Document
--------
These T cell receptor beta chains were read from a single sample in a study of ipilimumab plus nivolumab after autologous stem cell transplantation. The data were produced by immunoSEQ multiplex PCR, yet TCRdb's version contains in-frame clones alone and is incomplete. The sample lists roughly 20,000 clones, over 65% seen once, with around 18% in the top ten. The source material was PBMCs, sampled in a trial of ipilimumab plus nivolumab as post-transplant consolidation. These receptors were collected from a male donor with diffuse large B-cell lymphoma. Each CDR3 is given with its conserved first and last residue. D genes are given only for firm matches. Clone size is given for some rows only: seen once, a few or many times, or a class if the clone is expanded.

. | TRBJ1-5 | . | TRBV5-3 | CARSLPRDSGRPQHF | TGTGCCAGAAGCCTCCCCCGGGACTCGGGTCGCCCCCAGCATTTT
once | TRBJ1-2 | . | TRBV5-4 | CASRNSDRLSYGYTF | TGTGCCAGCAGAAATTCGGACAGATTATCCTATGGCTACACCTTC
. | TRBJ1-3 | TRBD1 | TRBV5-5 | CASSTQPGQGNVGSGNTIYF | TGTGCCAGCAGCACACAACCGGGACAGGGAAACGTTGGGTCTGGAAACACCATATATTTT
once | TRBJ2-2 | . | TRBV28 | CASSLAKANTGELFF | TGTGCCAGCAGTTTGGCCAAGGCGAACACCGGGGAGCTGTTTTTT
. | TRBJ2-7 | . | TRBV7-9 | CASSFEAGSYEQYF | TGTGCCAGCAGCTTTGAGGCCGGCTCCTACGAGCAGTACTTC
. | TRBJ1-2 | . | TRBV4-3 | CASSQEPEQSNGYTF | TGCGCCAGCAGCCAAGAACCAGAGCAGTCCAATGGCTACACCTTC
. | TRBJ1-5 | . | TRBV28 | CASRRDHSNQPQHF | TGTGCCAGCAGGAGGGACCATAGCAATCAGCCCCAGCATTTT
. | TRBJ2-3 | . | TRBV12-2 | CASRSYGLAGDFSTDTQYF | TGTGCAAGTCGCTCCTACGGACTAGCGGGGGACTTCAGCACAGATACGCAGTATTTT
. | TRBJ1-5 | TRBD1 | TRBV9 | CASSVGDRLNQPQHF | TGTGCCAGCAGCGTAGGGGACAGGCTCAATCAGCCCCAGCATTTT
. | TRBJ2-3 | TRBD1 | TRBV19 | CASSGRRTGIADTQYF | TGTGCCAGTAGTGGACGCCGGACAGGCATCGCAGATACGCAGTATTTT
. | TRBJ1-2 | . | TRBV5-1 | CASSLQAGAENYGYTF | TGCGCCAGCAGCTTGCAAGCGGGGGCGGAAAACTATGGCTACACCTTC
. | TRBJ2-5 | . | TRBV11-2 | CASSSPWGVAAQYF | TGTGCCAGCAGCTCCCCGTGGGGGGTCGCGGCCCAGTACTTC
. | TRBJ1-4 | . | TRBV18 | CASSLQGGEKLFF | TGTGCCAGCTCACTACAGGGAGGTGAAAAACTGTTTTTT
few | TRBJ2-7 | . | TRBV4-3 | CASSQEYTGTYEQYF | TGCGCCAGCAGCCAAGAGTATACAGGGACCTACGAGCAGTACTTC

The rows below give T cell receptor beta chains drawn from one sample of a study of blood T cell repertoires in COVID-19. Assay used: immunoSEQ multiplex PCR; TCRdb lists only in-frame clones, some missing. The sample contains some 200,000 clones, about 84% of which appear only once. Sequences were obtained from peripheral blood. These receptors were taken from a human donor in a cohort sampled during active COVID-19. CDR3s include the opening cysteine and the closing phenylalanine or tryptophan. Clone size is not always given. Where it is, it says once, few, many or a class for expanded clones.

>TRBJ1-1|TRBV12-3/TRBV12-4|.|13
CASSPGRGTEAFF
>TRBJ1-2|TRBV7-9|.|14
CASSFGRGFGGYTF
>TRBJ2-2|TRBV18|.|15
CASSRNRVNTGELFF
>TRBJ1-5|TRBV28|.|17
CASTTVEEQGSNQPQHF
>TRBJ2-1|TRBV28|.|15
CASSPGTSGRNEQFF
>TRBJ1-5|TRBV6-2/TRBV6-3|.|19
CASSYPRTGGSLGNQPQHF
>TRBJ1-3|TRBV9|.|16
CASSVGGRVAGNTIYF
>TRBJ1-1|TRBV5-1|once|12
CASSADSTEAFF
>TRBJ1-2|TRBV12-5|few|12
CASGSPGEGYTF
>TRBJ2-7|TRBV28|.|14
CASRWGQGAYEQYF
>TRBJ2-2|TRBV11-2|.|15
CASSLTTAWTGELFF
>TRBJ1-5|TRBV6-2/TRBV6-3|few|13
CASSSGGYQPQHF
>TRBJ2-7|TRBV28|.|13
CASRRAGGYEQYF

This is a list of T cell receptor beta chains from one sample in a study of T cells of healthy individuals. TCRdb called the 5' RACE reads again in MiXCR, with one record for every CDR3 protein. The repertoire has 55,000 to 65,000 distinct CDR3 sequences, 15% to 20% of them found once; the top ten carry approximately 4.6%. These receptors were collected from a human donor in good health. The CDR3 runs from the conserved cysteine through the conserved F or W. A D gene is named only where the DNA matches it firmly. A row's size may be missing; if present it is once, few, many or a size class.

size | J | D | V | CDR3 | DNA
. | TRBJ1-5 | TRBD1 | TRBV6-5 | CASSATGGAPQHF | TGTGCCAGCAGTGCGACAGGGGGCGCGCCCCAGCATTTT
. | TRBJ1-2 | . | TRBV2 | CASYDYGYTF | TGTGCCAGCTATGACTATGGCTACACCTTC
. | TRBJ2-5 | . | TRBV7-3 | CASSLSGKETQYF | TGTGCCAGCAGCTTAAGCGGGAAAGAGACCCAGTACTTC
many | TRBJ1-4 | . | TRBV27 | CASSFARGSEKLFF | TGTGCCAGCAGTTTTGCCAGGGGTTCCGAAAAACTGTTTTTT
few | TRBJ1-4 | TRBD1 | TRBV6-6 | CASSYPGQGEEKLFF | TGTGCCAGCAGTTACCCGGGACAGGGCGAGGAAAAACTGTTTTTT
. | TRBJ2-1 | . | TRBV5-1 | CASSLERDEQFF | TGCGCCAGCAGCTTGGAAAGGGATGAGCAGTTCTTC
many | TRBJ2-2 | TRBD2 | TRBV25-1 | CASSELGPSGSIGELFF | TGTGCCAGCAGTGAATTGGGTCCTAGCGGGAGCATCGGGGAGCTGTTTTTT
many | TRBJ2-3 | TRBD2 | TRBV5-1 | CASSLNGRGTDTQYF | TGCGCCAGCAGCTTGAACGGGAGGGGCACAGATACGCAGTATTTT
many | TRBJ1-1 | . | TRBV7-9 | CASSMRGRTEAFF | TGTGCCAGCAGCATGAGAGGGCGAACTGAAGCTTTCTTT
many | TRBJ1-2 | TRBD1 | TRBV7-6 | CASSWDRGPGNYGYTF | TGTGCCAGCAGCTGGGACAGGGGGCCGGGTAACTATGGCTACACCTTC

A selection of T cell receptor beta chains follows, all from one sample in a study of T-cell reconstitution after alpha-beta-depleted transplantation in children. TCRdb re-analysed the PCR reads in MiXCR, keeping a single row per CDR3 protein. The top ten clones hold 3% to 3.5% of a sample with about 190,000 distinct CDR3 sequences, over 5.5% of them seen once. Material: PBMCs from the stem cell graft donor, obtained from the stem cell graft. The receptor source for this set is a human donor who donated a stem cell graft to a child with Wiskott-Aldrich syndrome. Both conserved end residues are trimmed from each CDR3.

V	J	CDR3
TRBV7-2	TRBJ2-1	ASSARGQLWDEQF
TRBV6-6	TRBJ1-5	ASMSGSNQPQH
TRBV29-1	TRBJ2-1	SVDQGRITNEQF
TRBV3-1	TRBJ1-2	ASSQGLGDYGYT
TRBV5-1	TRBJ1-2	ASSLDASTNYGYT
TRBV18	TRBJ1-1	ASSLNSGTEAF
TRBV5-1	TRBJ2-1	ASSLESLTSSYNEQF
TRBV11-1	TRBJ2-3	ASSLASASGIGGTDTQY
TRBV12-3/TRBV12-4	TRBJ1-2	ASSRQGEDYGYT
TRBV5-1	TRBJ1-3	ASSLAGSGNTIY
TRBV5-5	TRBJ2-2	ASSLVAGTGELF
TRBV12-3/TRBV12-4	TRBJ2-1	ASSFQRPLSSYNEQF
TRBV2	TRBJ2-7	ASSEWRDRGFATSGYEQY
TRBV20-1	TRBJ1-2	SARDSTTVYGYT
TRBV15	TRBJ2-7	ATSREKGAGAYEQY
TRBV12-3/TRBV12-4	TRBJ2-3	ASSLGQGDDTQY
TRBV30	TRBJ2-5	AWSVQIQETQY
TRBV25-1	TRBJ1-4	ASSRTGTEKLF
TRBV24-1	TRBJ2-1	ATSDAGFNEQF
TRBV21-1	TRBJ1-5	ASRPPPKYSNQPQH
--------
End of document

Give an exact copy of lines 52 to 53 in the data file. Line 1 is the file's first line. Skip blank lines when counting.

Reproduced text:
many | TRBJ2-3 | TRBD2 | TRBV5-1 | CASSLNGRGTDTQYF | TGCGCCAGCAGCTTGAACGGGAGGGGCACAGATACGCAGTATTTT
many | TRBJ1-1 | . | TRBV7-9 | CASSMRGRTEAFF | TGTGCCAGCAGCATGAGAGGGCGAACTGAAGCTTTCTTT